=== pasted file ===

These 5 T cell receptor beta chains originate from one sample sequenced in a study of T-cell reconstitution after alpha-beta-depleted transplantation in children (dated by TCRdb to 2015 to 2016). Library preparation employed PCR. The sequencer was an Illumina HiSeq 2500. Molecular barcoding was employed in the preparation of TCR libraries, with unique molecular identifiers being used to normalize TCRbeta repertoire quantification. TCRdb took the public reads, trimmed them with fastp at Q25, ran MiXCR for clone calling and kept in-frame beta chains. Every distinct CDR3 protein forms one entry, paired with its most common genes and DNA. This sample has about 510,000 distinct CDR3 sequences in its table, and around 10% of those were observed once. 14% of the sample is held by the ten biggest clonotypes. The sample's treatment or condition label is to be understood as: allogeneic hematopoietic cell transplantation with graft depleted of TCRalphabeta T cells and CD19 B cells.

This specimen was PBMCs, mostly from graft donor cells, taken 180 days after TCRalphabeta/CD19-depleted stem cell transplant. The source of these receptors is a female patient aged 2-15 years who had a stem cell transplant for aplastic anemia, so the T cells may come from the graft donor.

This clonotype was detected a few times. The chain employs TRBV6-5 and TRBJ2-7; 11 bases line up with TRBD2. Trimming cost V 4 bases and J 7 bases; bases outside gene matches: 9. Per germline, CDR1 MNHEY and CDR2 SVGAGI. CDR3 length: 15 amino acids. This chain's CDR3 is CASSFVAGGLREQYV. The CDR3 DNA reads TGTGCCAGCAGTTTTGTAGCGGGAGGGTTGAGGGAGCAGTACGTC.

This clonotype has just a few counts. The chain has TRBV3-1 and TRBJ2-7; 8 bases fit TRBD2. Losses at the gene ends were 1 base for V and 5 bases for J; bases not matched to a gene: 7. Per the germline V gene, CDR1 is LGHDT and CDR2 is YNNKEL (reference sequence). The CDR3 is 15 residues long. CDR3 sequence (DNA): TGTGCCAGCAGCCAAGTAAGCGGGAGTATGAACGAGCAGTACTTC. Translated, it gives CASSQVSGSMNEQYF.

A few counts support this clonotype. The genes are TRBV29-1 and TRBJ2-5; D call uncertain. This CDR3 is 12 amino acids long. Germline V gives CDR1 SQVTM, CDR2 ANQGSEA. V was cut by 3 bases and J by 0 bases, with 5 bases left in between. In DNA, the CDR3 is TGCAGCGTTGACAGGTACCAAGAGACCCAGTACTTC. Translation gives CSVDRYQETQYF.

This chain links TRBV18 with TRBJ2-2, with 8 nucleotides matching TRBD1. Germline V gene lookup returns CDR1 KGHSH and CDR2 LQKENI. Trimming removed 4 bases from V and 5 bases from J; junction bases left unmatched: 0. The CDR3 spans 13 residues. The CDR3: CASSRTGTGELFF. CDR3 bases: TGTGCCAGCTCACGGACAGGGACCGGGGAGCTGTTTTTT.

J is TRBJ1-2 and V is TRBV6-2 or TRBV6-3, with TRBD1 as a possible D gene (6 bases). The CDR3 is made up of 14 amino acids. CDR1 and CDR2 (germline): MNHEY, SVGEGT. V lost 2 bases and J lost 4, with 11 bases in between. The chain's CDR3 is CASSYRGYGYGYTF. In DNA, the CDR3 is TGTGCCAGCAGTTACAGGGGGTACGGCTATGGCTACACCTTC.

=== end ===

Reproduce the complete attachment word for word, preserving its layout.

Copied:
These 5 T cell receptor beta chains originate from one sample sequenced in a study of T-cell reconstitution after alpha-beta-depleted transplantation in children (dated by TCRdb to 2015 to 2016). Library preparation employed PCR. The sequencer was an Illumina HiSeq 2500. Molecular barcoding was employed in the preparation of TCR libraries, with unique molecular identifiers being used to normalize TCRbeta repertoire quantification. TCRdb took the public reads, trimmed them with fastp at Q25, ran MiXCR for clone calling and kept in-frame beta chains. Every distinct CDR3 protein forms one entry, paired with its most common genes and DNA. This sample has about 510,000 distinct CDR3 sequences in its table, and around 10% of those were observed once. 14% of the sample is held by the ten biggest clonotypes. The sample's treatment or condition label is to be understood as: allogeneic hematopoietic cell transplantation with graft depleted of TCRalphabeta T cells and CD19 B cells.

This specimen was PBMCs, mostly from graft donor cells, taken 180 days after TCRalphabeta/CD19-depleted stem cell transplant. The source of these receptors is a female patient aged 2-15 years who had a stem cell transplant for aplastic anemia, so the T cells may come from the graft donor.

This clonotype was detected a few times. The chain employs TRBV6-5 and TRBJ2-7; 11 bases line up with TRBD2. Trimming cost V 4 bases and J 7 bases; bases outside gene matches: 9. Per germline, CDR1 MNHEY and CDR2 SVGAGI. CDR3 length: 15 amino acids. This chain's CDR3 is CASSFVAGGLREQYV. The CDR3 DNA reads TGTGCCAGCAGTTTTGTAGCGGGAGGGTTGAGGGAGCAGTACGTC.

This clonotype has just a few counts. The chain has TRBV3-1 and TRBJ2-7; 8 bases fit TRBD2. Losses at the gene ends were 1 base for V and 5 bases for J; bases not matched to a gene: 7. Per the germline V gene, CDR1 is LGHDT and CDR2 is YNNKEL (reference sequence). The CDR3 is 15 residues long. CDR3 sequence (DNA): TGTGCCAGCAGCCAAGTAAGCGGGAGTATGAACGAGCAGTACTTC. Translated, it gives CASSQVSGSMNEQYF.

A few counts support this clonotype. The genes are TRBV29-1 and TRBJ2-5; D call uncertain. This CDR3 is 12 amino acids long. Germline V gives CDR1 SQVTM, CDR2 ANQGSEA. V was cut by 3 bases and J by 0 bases, with 5 bases left in between. In DNA, the CDR3 is TGCAGCGTTGACAGGTACCAAGAGACCCAGTACTTC. Translation gives CSVDRYQETQYF.

This chain links TRBV18 with TRBJ2-2, with 8 nucleotides matching TRBD1. Germline V gene lookup returns CDR1 KGHSH and CDR2 LQKENI. Trimming removed 4 bases from V and 5 bases from J; junction bases left unmatched: 0. The CDR3 spans 13 residues. The CDR3: CASSRTGTGELFF. CDR3 bases: TGTGCCAGCTCACGGACAGGGACCGGGGAGCTGTTTTTT.

J is TRBJ1-2 and V is TRBV6-2 or TRBV6-3, with TRBD1 as a possible D gene (6 bases). The CDR3 is made up of 14 amino acids. CDR1 and CDR2 (germline): MNHEY, SVGEGT. V lost 2 bases and J lost 4, with 11 bases in between. The chain's CDR3 is CASSYRGYGYGYTF. In DNA, the CDR3 is TGTGCCAGCAGTTACAGGGGGTACGGCTATGGCTACACCTTC.